This week: An international marketing license for a mesenchymal stem cell (MSC)-based product for the prevention and treatment of graft-versus-host disease (GvHD), and a new technology that de-risks clinical trial and commercial shipments.
The news highlights:
In a Stem Cells publication, researchers from the University of Texas Health Science Center at Houston (UTHealth; TX, USA) detail the results of a landmark Phase I clinical trial investigating the use of autologous, bone marrow-derived cells in the treatment of ischemic stroke. The team employed serial diffusion tensor imaging to capture, for the first time, the repair of motor nerve tracts extending from the brain through the spinal cord in recovering stroke patients, demonstrating the safety and feasibility of the cell-based stroke therapy.
Lead study researcher Sean I. Savitz, Director of the Institute for Stroke and Cerebrovascular Disease (TX, USA) and a neurology professor at the McGovern Medical School at UTHealth, commented: “According to our findings, it is feasible to perform a bone marrow harvest and then infuse the cells in a wide range of stroke patients. Well-designed randomized clinical trials are needed to further assess safety and efficacy of this novel approach to enhance stroke recovery.”
Fujifilm (Tokyo, Japan) has announced its decision to exercise its license concerning CYP-001 — Cynata Therapeutics’ (VIC, Australia) mesenchymal stem cell (MSC)-based therapy for the treatment of graft-versus-host disease (GvHD). The decision grants Fujifilm an international license to market the therapy and follows the successful completion of a Phase I clinical trial investigating the safety and efficacy of CYP-001 in GvHD treatment. Fujifilm will also support the planning and carrying out of Phase II trials concerning the use of CYP-001-related products — CYP-002 and CYP-004 — for the treatment of critical limb ischemia, osteoarthritis and other indications.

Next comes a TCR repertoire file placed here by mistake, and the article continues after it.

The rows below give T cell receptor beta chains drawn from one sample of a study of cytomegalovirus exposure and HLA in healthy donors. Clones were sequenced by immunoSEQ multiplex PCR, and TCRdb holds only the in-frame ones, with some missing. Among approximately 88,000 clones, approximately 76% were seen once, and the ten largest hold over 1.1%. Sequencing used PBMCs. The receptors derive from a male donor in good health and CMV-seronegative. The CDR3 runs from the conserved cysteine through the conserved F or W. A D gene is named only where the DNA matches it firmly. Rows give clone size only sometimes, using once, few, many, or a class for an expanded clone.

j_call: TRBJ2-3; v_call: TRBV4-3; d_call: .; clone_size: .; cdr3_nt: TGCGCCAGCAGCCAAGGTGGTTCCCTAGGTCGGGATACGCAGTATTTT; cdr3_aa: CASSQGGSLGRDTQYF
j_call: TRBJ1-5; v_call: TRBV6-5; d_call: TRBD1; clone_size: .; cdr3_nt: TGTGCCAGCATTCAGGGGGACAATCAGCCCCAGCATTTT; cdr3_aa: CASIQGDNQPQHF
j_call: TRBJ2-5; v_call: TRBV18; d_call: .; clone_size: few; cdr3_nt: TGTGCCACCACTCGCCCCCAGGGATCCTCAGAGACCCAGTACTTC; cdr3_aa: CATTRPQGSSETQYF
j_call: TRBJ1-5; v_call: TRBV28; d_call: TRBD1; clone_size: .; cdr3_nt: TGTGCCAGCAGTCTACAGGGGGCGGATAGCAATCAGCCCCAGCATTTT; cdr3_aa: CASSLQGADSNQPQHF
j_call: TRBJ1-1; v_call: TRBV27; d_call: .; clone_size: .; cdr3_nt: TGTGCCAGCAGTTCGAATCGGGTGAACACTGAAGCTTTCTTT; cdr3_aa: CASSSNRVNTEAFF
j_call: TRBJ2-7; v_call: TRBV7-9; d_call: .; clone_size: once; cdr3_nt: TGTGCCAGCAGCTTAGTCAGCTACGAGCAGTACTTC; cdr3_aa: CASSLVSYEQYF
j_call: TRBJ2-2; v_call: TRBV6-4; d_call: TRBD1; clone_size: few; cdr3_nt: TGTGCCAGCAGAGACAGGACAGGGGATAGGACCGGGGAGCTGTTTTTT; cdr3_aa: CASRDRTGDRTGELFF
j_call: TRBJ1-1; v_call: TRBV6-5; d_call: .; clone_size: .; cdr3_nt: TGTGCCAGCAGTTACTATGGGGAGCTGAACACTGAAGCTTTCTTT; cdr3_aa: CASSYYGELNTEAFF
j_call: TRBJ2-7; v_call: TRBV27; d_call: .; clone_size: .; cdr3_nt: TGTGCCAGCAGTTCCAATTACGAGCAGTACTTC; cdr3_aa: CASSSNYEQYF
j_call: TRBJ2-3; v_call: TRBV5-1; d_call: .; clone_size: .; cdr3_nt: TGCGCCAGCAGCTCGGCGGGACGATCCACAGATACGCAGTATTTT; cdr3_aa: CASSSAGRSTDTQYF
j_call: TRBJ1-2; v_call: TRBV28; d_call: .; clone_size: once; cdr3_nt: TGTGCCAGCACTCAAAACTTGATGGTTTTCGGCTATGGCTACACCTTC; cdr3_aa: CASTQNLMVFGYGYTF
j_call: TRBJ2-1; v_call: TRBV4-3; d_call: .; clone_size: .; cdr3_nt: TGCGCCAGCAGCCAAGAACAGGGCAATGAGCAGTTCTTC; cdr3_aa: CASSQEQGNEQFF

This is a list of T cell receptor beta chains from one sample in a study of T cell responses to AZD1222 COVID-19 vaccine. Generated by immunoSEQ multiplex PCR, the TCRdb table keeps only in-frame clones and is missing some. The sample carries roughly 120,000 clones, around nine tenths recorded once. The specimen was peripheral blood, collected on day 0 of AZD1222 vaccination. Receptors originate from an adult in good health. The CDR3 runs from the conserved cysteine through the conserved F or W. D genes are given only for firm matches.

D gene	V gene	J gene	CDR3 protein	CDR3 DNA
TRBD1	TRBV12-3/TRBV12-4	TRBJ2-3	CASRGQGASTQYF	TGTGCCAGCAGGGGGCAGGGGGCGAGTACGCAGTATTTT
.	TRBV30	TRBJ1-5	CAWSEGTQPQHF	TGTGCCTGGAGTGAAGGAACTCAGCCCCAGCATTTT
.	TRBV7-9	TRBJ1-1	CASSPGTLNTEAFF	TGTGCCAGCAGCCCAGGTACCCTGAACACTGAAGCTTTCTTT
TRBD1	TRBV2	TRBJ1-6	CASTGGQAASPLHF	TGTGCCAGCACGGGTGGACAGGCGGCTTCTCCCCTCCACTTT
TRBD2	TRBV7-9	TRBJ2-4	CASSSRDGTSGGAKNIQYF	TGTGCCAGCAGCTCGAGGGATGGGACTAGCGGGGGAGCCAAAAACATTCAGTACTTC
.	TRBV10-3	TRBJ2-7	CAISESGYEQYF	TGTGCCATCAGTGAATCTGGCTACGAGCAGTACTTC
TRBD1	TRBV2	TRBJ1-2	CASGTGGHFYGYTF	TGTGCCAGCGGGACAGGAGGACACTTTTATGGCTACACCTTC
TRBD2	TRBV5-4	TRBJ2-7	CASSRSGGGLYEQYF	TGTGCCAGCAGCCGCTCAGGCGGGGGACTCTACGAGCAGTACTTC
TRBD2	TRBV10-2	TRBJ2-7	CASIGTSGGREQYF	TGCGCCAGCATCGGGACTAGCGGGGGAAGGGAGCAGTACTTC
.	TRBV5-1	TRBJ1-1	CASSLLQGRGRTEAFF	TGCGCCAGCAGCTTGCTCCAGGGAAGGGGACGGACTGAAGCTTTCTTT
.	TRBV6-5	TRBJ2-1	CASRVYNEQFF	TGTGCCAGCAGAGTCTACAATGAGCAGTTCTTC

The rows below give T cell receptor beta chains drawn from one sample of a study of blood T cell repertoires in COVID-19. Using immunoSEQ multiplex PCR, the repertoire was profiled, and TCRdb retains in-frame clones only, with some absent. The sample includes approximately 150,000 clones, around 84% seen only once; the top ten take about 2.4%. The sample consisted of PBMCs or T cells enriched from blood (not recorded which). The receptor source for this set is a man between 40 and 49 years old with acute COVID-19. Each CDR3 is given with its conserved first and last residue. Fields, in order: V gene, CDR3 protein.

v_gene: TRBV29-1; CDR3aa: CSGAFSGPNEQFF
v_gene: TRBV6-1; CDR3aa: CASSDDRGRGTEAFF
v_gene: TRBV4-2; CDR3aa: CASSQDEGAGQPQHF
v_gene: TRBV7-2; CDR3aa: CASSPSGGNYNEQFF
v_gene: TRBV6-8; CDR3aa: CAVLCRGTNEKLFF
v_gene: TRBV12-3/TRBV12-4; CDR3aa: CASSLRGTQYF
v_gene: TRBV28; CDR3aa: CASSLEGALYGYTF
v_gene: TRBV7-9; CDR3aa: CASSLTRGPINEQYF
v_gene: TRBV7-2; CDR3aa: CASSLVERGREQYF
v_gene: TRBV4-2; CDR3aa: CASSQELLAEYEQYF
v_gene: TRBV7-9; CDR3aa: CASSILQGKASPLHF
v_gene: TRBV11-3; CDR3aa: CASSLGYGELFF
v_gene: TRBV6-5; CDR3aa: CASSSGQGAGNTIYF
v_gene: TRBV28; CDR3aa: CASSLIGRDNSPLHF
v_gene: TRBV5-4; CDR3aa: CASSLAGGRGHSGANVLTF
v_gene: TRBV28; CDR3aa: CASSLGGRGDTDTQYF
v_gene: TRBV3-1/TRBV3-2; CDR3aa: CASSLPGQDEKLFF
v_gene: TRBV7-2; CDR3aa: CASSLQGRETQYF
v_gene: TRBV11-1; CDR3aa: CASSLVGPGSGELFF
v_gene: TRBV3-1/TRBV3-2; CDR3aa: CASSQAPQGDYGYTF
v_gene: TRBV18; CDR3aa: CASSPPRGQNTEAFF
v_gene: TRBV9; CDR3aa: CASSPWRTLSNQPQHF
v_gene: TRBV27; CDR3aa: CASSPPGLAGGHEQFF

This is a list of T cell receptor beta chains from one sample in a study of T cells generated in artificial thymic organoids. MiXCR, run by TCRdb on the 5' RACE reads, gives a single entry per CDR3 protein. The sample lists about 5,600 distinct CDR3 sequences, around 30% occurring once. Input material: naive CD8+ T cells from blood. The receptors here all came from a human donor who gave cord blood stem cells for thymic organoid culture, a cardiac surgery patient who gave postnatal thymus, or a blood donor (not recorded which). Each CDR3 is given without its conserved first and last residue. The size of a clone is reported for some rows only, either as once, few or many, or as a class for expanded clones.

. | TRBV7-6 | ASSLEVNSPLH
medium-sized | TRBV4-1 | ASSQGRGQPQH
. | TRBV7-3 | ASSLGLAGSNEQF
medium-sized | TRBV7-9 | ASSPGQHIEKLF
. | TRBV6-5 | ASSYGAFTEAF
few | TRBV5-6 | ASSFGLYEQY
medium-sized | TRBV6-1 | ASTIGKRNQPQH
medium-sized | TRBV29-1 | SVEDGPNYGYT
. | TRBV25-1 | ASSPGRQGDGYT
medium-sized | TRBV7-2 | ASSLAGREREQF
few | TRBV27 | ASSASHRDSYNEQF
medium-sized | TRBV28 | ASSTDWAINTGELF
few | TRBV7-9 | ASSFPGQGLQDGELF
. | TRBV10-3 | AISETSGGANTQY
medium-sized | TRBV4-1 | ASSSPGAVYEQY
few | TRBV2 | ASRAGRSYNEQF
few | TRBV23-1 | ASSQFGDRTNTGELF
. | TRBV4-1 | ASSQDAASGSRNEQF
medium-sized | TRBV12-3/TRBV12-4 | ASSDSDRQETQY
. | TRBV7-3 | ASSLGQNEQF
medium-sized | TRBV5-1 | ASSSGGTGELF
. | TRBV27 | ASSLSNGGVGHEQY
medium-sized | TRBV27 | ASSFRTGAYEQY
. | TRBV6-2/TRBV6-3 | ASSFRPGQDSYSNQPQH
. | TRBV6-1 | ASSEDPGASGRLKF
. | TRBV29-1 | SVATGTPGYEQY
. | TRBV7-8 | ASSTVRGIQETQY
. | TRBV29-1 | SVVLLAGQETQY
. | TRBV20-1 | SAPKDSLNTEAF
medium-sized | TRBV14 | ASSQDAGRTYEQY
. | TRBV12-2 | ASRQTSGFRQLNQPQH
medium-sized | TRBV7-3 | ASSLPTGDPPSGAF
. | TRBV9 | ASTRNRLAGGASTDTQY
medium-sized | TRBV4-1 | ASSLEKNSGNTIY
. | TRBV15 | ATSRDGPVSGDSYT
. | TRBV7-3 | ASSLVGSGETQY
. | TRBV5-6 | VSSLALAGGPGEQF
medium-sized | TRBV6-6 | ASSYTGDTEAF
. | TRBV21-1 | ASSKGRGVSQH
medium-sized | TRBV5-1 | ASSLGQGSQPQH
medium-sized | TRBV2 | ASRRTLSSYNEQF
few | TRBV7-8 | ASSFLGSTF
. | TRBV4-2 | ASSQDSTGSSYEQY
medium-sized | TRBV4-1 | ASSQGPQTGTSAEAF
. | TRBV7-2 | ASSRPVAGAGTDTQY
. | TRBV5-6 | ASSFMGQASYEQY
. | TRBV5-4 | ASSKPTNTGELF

Ross Macdonald, CEO of Cynata, stated: “Fujifilm’s decision to exercise its license option in GvHD is a clear validation of our Cymerus platform technology solution for manufacturing MSCs at scale. We now look forward to Fujifilm taking [CYP-001] through further clinical development activities and subsequently to market.”
BioLife Solutions (DC, USA) — suppliers of several, best-in-class cell and gene therapy bioproduction tools — have announced the adoption of their evo® cold chain management system by multiple, new, field-leading customers including Janssen (Beerse, Belgium), Autolus (London, UK) and Adaptimmune (Oxfordshire, UK). The evo system employs novel cloud-connected shippers and evo.is to de-risk clinical trial and commercial shipments.
Mike Rice, CEO of BioLife Solutions, commented: “The evo system includes many significant innovations that can reduce the likelihood of in-transit issues that arise when using outdated competing solutions, including temperature excursions and payload breakage due to mechanical shock. In the emerging pay on response reimbursement paradigm, de-risking the possibility of administering a non-viable dose is critical.”
For more weekly cell therapy news, read previous editions of the cell therapy weekly.